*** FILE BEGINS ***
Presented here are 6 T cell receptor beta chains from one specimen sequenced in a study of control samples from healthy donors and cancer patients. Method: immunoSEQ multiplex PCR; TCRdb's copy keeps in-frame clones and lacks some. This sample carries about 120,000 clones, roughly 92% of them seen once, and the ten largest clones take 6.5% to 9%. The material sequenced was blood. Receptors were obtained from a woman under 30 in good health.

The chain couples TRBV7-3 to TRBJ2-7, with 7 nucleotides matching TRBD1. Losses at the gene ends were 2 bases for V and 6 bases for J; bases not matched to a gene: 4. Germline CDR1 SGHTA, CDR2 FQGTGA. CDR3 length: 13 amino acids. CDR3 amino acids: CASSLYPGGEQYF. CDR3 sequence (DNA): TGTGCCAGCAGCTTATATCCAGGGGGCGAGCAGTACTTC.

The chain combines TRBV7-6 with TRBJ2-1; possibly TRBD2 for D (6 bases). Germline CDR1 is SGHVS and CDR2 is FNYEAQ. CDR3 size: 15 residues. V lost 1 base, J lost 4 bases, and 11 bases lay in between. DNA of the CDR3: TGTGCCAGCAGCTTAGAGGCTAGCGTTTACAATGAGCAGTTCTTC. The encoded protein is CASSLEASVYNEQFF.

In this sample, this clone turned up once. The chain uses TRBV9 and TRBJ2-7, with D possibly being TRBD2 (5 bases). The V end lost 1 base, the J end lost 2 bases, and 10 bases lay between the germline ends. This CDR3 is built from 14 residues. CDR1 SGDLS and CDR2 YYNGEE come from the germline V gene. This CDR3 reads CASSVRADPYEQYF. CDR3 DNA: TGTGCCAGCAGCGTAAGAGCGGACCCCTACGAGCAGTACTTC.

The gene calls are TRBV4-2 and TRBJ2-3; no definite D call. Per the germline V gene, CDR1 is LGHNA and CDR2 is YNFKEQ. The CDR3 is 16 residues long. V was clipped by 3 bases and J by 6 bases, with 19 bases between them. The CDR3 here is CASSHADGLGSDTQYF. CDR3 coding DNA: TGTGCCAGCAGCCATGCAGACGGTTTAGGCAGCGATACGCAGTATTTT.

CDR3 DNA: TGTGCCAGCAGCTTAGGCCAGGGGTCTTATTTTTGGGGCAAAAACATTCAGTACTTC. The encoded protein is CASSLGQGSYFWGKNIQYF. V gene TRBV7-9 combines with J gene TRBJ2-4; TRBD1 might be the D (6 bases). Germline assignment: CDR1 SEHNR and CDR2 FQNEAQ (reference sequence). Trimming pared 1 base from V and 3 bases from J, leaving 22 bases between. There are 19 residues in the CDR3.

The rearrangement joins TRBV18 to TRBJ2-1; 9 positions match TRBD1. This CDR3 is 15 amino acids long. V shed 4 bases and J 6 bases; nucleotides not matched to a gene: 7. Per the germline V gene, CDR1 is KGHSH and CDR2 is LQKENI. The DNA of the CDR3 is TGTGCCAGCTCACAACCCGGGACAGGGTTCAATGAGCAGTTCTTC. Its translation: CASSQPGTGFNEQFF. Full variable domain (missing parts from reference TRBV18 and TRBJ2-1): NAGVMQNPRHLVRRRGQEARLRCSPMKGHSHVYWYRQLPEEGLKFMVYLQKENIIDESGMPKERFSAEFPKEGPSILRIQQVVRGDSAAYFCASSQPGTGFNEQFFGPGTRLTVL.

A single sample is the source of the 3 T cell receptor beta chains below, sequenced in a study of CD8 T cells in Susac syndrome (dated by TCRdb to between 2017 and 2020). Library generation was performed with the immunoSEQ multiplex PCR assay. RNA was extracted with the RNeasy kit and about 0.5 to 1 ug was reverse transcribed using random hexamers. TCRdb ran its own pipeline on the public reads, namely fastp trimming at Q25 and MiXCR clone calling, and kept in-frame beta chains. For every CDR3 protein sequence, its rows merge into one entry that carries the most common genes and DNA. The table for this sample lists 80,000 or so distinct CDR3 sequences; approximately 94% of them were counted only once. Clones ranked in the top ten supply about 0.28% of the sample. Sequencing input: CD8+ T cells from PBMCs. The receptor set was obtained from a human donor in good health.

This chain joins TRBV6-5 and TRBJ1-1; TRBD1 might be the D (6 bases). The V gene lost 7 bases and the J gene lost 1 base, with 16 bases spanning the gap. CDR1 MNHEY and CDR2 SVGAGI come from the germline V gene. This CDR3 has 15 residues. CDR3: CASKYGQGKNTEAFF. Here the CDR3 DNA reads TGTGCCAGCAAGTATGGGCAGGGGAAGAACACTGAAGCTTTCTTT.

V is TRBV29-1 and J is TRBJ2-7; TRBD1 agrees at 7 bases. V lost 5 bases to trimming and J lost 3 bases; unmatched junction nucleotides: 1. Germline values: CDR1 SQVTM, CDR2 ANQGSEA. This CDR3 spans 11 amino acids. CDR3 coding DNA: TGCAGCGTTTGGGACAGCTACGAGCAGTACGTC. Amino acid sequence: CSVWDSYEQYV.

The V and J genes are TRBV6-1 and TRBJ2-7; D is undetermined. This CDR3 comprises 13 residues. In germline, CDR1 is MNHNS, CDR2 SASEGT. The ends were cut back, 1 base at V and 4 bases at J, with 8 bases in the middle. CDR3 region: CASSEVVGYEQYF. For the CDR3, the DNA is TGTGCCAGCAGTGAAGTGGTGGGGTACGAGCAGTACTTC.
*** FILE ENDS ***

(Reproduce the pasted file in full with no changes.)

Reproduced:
Presented here are 6 T cell receptor beta chains from one specimen sequenced in a study of control samples from healthy donors and cancer patients. Method: immunoSEQ multiplex PCR; TCRdb's copy keeps in-frame clones and lacks some. This sample carries about 120,000 clones, roughly 92% of them seen once, and the ten largest clones take 6.5% to 9%. The material sequenced was blood. Receptors were obtained from a woman under 30 in good health.

The chain couples TRBV7-3 to TRBJ2-7, with 7 nucleotides matching TRBD1. Losses at the gene ends were 2 bases for V and 6 bases for J; bases not matched to a gene: 4. Germline CDR1 SGHTA, CDR2 FQGTGA. CDR3 length: 13 amino acids. CDR3 amino acids: CASSLYPGGEQYF. CDR3 sequence (DNA): TGTGCCAGCAGCTTATATCCAGGGGGCGAGCAGTACTTC.

The chain combines TRBV7-6 with TRBJ2-1; possibly TRBD2 for D (6 bases). Germline CDR1 is SGHVS and CDR2 is FNYEAQ. CDR3 size: 15 residues. V lost 1 base, J lost 4 bases, and 11 bases lay in between. DNA of the CDR3: TGTGCCAGCAGCTTAGAGGCTAGCGTTTACAATGAGCAGTTCTTC. The encoded protein is CASSLEASVYNEQFF.

In this sample, this clone turned up once. The chain uses TRBV9 and TRBJ2-7, with D possibly being TRBD2 (5 bases). The V end lost 1 base, the J end lost 2 bases, and 10 bases lay between the germline ends. This CDR3 is built from 14 residues. CDR1 SGDLS and CDR2 YYNGEE come from the germline V gene. This CDR3 reads CASSVRADPYEQYF. CDR3 DNA: TGTGCCAGCAGCGTAAGAGCGGACCCCTACGAGCAGTACTTC.

The gene calls are TRBV4-2 and TRBJ2-3; no definite D call. Per the germline V gene, CDR1 is LGHNA and CDR2 is YNFKEQ. The CDR3 is 16 residues long. V was clipped by 3 bases and J by 6 bases, with 19 bases between them. The CDR3 here is CASSHADGLGSDTQYF. CDR3 coding DNA: TGTGCCAGCAGCCATGCAGACGGTTTAGGCAGCGATACGCAGTATTTT.

CDR3 DNA: TGTGCCAGCAGCTTAGGCCAGGGGTCTTATTTTTGGGGCAAAAACATTCAGTACTTC. The encoded protein is CASSLGQGSYFWGKNIQYF. V gene TRBV7-9 combines with J gene TRBJ2-4; TRBD1 might be the D (6 bases). Germline assignment: CDR1 SEHNR and CDR2 FQNEAQ (reference sequence). Trimming pared 1 base from V and 3 bases from J, leaving 22 bases between. There are 19 residues in the CDR3.

The rearrangement joins TRBV18 to TRBJ2-1; 9 positions match TRBD1. This CDR3 is 15 amino acids long. V shed 4 bases and J 6 bases; nucleotides not matched to a gene: 7. Per the germline V gene, CDR1 is KGHSH and CDR2 is LQKENI. The DNA of the CDR3 is TGTGCCAGCTCACAACCCGGGACAGGGTTCAATGAGCAGTTCTTC. Its translation: CASSQPGTGFNEQFF. Full variable domain (missing parts from reference TRBV18 and TRBJ2-1): NAGVMQNPRHLVRRRGQEARLRCSPMKGHSHVYWYRQLPEEGLKFMVYLQKENIIDESGMPKERFSAEFPKEGPSILRIQQVVRGDSAAYFCASSQPGTGFNEQFFGPGTRLTVL.

A single sample is the source of the 3 T cell receptor beta chains below, sequenced in a study of CD8 T cells in Susac syndrome (dated by TCRdb to between 2017 and 2020). Library generation was performed with the immunoSEQ multiplex PCR assay. RNA was extracted with the RNeasy kit and about 0.5 to 1 ug was reverse transcribed using random hexamers. TCRdb ran its own pipeline on the public reads, namely fastp trimming at Q25 and MiXCR clone calling, and kept in-frame beta chains. For every CDR3 protein sequence, its rows merge into one entry that carries the most common genes and DNA. The table for this sample lists 80,000 or so distinct CDR3 sequences; approximately 94% of them were counted only once. Clones ranked in the top ten supply about 0.28% of the sample. Sequencing input: CD8+ T cells from PBMCs. The receptor set was obtained from a human donor in good health.

This chain joins TRBV6-5 and TRBJ1-1; TRBD1 might be the D (6 bases). The V gene lost 7 bases and the J gene lost 1 base, with 16 bases spanning the gap. CDR1 MNHEY and CDR2 SVGAGI come from the germline V gene. This CDR3 has 15 residues. CDR3: CASKYGQGKNTEAFF. Here the CDR3 DNA reads TGTGCCAGCAAGTATGGGCAGGGGAAGAACACTGAAGCTTTCTTT.

V is TRBV29-1 and J is TRBJ2-7; TRBD1 agrees at 7 bases. V lost 5 bases to trimming and J lost 3 bases; unmatched junction nucleotides: 1. Germline values: CDR1 SQVTM, CDR2 ANQGSEA. This CDR3 spans 11 amino acids. CDR3 coding DNA: TGCAGCGTTTGGGACAGCTACGAGCAGTACGTC. Amino acid sequence: CSVWDSYEQYV.

The V and J genes are TRBV6-1 and TRBJ2-7; D is undetermined. This CDR3 comprises 13 residues. In germline, CDR1 is MNHNS, CDR2 SASEGT. The ends were cut back, 1 base at V and 4 bases at J, with 8 bases in the middle. CDR3 region: CASSEVVGYEQYF. For the CDR3, the DNA is TGTGCCAGCAGTGAAGTGGTGGGGTACGAGCAGTACTTC.